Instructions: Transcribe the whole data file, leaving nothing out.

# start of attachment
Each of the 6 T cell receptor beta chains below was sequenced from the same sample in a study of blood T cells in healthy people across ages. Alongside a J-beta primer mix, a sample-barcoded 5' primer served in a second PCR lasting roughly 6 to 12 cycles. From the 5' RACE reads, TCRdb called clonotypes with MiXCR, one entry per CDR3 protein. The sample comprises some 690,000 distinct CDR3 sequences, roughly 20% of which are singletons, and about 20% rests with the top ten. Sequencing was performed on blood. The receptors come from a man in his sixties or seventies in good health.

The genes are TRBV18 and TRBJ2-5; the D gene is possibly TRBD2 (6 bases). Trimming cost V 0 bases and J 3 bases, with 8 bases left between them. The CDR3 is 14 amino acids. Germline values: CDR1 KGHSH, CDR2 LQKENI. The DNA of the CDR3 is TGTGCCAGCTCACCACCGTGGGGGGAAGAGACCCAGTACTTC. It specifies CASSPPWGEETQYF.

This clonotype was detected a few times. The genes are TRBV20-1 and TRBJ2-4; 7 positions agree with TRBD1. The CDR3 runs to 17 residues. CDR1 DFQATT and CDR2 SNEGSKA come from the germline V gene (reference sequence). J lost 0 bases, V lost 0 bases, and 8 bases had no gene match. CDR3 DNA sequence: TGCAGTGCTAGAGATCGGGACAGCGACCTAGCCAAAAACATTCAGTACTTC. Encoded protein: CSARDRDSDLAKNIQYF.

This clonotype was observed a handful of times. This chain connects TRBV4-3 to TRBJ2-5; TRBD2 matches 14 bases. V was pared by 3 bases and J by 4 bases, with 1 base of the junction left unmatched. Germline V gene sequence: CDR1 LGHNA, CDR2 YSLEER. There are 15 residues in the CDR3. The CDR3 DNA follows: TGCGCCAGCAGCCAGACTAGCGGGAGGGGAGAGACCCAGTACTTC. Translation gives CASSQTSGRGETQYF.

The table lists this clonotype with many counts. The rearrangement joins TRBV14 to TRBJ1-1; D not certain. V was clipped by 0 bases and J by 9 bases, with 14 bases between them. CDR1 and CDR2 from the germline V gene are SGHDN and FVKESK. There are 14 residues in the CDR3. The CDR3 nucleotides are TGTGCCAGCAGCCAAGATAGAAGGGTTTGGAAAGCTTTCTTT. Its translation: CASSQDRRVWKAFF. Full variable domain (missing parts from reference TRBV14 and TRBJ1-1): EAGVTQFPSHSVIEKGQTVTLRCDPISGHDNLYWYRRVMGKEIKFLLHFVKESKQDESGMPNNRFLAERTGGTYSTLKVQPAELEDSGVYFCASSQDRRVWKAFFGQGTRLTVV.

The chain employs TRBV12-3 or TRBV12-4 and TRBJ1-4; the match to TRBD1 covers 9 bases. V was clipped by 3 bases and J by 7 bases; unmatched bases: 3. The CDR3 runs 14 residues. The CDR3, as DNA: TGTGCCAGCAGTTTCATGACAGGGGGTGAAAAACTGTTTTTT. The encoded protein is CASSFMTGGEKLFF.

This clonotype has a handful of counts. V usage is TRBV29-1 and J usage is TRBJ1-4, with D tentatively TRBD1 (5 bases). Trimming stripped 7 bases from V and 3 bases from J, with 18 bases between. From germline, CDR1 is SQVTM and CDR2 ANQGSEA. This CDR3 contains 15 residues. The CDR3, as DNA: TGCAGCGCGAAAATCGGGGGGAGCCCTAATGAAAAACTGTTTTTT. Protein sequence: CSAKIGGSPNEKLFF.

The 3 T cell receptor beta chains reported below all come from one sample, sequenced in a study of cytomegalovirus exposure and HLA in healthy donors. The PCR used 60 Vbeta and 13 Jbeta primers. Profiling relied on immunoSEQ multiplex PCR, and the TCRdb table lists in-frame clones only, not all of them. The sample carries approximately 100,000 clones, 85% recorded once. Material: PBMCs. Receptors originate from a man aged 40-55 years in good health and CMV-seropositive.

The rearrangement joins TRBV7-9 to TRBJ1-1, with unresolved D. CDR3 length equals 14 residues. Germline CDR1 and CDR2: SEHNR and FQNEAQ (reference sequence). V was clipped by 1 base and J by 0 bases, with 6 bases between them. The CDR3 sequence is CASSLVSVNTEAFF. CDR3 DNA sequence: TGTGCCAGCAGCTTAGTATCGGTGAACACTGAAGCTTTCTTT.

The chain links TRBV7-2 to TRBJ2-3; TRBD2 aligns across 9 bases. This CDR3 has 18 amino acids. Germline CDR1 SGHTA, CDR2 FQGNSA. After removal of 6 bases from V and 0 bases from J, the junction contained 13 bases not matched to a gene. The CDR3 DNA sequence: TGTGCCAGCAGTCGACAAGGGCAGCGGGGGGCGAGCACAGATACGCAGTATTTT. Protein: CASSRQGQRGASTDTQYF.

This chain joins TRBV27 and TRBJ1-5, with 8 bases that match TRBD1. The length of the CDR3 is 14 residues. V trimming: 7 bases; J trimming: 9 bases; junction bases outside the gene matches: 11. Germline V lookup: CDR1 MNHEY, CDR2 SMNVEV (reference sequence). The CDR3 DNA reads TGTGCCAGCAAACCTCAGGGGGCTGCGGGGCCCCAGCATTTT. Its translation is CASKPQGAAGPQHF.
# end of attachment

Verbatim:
Each of the 6 T cell receptor beta chains below was sequenced from the same sample in a study of blood T cells in healthy people across ages. Alongside a J-beta primer mix, a sample-barcoded 5' primer served in a second PCR lasting roughly 6 to 12 cycles. From the 5' RACE reads, TCRdb called clonotypes with MiXCR, one entry per CDR3 protein. The sample comprises some 690,000 distinct CDR3 sequences, roughly 20% of which are singletons, and about 20% rests with the top ten. Sequencing was performed on blood. The receptors come from a man in his sixties or seventies in good health.

The genes are TRBV18 and TRBJ2-5; the D gene is possibly TRBD2 (6 bases). Trimming cost V 0 bases and J 3 bases, with 8 bases left between them. The CDR3 is 14 amino acids. Germline values: CDR1 KGHSH, CDR2 LQKENI. The DNA of the CDR3 is TGTGCCAGCTCACCACCGTGGGGGGAAGAGACCCAGTACTTC. It specifies CASSPPWGEETQYF.

This clonotype was detected a few times. The genes are TRBV20-1 and TRBJ2-4; 7 positions agree with TRBD1. The CDR3 runs to 17 residues. CDR1 DFQATT and CDR2 SNEGSKA come from the germline V gene (reference sequence). J lost 0 bases, V lost 0 bases, and 8 bases had no gene match. CDR3 DNA sequence: TGCAGTGCTAGAGATCGGGACAGCGACCTAGCCAAAAACATTCAGTACTTC. Encoded protein: CSARDRDSDLAKNIQYF.

This clonotype was observed a handful of times. This chain connects TRBV4-3 to TRBJ2-5; TRBD2 matches 14 bases. V was pared by 3 bases and J by 4 bases, with 1 base of the junction left unmatched. Germline V gene sequence: CDR1 LGHNA, CDR2 YSLEER. There are 15 residues in the CDR3. The CDR3 DNA follows: TGCGCCAGCAGCCAGACTAGCGGGAGGGGAGAGACCCAGTACTTC. Translation gives CASSQTSGRGETQYF.

The table lists this clonotype with many counts. The rearrangement joins TRBV14 to TRBJ1-1; D not certain. V was clipped by 0 bases and J by 9 bases, with 14 bases between them. CDR1 and CDR2 from the germline V gene are SGHDN and FVKESK. There are 14 residues in the CDR3. The CDR3 nucleotides are TGTGCCAGCAGCCAAGATAGAAGGGTTTGGAAAGCTTTCTTT. Its translation: CASSQDRRVWKAFF. Full variable domain (missing parts from reference TRBV14 and TRBJ1-1): EAGVTQFPSHSVIEKGQTVTLRCDPISGHDNLYWYRRVMGKEIKFLLHFVKESKQDESGMPNNRFLAERTGGTYSTLKVQPAELEDSGVYFCASSQDRRVWKAFFGQGTRLTVV.

The chain employs TRBV12-3 or TRBV12-4 and TRBJ1-4; the match to TRBD1 covers 9 bases. V was clipped by 3 bases and J by 7 bases; unmatched bases: 3. The CDR3 runs 14 residues. The CDR3, as DNA: TGTGCCAGCAGTTTCATGACAGGGGGTGAAAAACTGTTTTTT. The encoded protein is CASSFMTGGEKLFF.

This clonotype has a handful of counts. V usage is TRBV29-1 and J usage is TRBJ1-4, with D tentatively TRBD1 (5 bases). Trimming stripped 7 bases from V and 3 bases from J, with 18 bases between. From germline, CDR1 is SQVTM and CDR2 ANQGSEA. This CDR3 contains 15 residues. The CDR3, as DNA: TGCAGCGCGAAAATCGGGGGGAGCCCTAATGAAAAACTGTTTTTT. Protein sequence: CSAKIGGSPNEKLFF.

The 3 T cell receptor beta chains reported below all come from one sample, sequenced in a study of cytomegalovirus exposure and HLA in healthy donors. The PCR used 60 Vbeta and 13 Jbeta primers. Profiling relied on immunoSEQ multiplex PCR, and the TCRdb table lists in-frame clones only, not all of them. The sample carries approximately 100,000 clones, 85% recorded once. Material: PBMCs. Receptors originate from a man aged 40-55 years in good health and CMV-seropositive.

The rearrangement joins TRBV7-9 to TRBJ1-1, with unresolved D. CDR3 length equals 14 residues. Germline CDR1 and CDR2: SEHNR and FQNEAQ (reference sequence). V was clipped by 1 base and J by 0 bases, with 6 bases between them. The CDR3 sequence is CASSLVSVNTEAFF. CDR3 DNA sequence: TGTGCCAGCAGCTTAGTATCGGTGAACACTGAAGCTTTCTTT.

The chain links TRBV7-2 to TRBJ2-3; TRBD2 aligns across 9 bases. This CDR3 has 18 amino acids. Germline CDR1 SGHTA, CDR2 FQGNSA. After removal of 6 bases from V and 0 bases from J, the junction contained 13 bases not matched to a gene. The CDR3 DNA sequence: TGTGCCAGCAGTCGACAAGGGCAGCGGGGGGCGAGCACAGATACGCAGTATTTT. Protein: CASSRQGQRGASTDTQYF.

This chain joins TRBV27 and TRBJ1-5, with 8 bases that match TRBD1. The length of the CDR3 is 14 residues. V trimming: 7 bases; J trimming: 9 bases; junction bases outside the gene matches: 11. Germline V lookup: CDR1 MNHEY, CDR2 SMNVEV (reference sequence). The CDR3 DNA reads TGTGCCAGCAAACCTCAGGGGGCTGCGGGGCCCCAGCATTTT. Its translation is CASKPQGAAGPQHF.